Arthur’s SeatJHutton_plate

Andrew McCallum Crawford

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The Scorpion431px-Raffaello_-_ElisabettaGonzaga

Wes Henricksen

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Malcolm Boyd on Michael Kearns

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Saint Andrew

Andrew McCallum

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The Mall Project

Ewan Morrison

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One Absorbent Parasite Per Song

Andrew McCallum Crawford

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Andrew McCallum Crawford

“He couldn’t stop thinking about her. He could see her now – in the picture he carried around in his head she was happy, smiling. What a smile. The girl with the perfect teeth, that’s what he’d started calling her. She seemed to like it, it made her laugh. He wanted to talk to her, but there was no phone in his dad’s house. There never had been”…

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The Boy At The Door

Allan Massie

“…The boy who presented himself at the door of the house in Key West was tall and gangling. He had hitched and ridden on the roofs of freight cars from Minneapolis where he had worked sometimes as a labourer on construction sites, and sometimes on a local paper…”

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Short story: Kathleen Rocksvage

Buzz does not convolute her life. She believes she has unshowy convictions. She paints herself in gentle brushstrokes, hardly completing the outline.  That is to say she means a lot to herself but is not concerned that she means little to anyone else. Indeed, she studiously doesn’t care  – she is the nucleus of her universe. She doesn’t get to express this much. She finds that usually in a public situation she talks listlessly and her accent changes – or wobbles wildly – without warning….

Yin Eye

Short story: Andrew McCallum Crawford

It was freezing. He was sitting on his bed, staring at the space between his feet. The lino was cracked. The landlord had promised him a rug. That was a month ago….

Mac & Wills

Short story: Andrew McCallum Crawford

Mac and Wills were an odd couple. The oddest thing about them was that no one knew if they were actually a couple. It wasn’t just idle gossip – we had taken the debate to another level. Things had got serious. There was money involved. I had a list of names and numbers on the back page of my marks book….

Animal Talk: Hearing John Berger

Allan Harkness

“The first was a hare,” he began, in what felt like a parable of migration and separation, making listeners imagine the scene by opening its metaphorical nature. Images of startled runners, a chased animal, an unseen traveller crossing the border led me to muse upon  the residue of hare images: ancient Zhou bronzes, Durer’s drawing, Beuys ‘explaining’ his pictures, to name just a few in art’s great archive…

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Inspiration, creation and quotation

Géraldine Garcia

Reading the French newspapers last week, it would appear there is a new literary skill being discussed: how fair is it to copy someone else and how far can you go? When a student is caught regurgitating sentences that don’t come from his or her own pen, it’s called plagiarism. Well, language purists will say that plagiarism and copying aren’t exactly the same but most of the time, “forgetting” to declare or acknowledge sources is a sufficient reason to be excluded from an examination or worse….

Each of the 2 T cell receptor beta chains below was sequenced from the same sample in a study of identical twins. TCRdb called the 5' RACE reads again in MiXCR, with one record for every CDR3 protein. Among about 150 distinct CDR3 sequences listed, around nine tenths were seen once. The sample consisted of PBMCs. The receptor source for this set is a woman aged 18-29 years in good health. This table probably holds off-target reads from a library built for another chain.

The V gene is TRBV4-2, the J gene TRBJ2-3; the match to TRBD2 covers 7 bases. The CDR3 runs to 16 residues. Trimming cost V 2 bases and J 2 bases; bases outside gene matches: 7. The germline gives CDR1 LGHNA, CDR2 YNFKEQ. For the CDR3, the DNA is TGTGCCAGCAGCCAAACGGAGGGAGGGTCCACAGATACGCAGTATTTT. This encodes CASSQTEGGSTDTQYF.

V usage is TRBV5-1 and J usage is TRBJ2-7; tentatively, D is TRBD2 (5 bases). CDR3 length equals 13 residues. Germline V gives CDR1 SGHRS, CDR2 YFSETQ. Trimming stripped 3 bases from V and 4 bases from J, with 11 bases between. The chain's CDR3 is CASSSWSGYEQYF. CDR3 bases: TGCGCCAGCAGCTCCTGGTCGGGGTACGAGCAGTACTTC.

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Rentrée Littéraire

Géraldine Garcia

Every year, in France, at the end of the summer, tons of books invade the book shops. The publishers are tense, the writers desperate to get noticed among their numerous rivals. It is the “rentrée littéraire”, a curious phenomenon our country is most proud of, consisting of the launch of the biggest “coup” titles of the year in a time-frame running from the end of August until the end of the autumn. In all, 701 novels (among which almost 500 French) will be published this year, an amazing number that is increasing for the first time in three years, to the frustration of the poor reader (overwhelmed), the book seller (inundated with new titles) and the critic (obliged to become insomniac during the summer holidays to hammer those reviews out)…

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Bookshop Profiles

Armchair Books, Edinburgh

Re: History: The Borderlands

Andrew Faraday Giles

This month, we have heard from two British writers, Pat Neil and Allan Massie, discussing two sites that retain traces of reality and metaphor; that are removed from us by history and made close by memory – Massie on di Chirico’s Rome, and Neil on Franco’s Madrid. These sites remain real – the cities exist. Although it is hard to say if they exist as Massie and Neil perceive them, if they ever did, or if they only ever have. Thus, they also are imbued with heavy symbolism and metaphor, through our understanding of history (Neil’s ‘stranger in a strange land’ storyboard, Massie’s art-as-social-historian motif) that recreate and reconstruct our understanding of place and memory. Certainly, Madrid and Rome are physically (and temporally, in this case) removed from the writers’ current places of home. Both writers reside in the Borders of Scotland, itself a boundary-land between Scotland and England. But in these recent pieces for New Linear Perspectives, Massie and Neil have created a new border-land – an in-between space that does not heed time or place but rather exists as a crucible for our understanding of both writer and subject…

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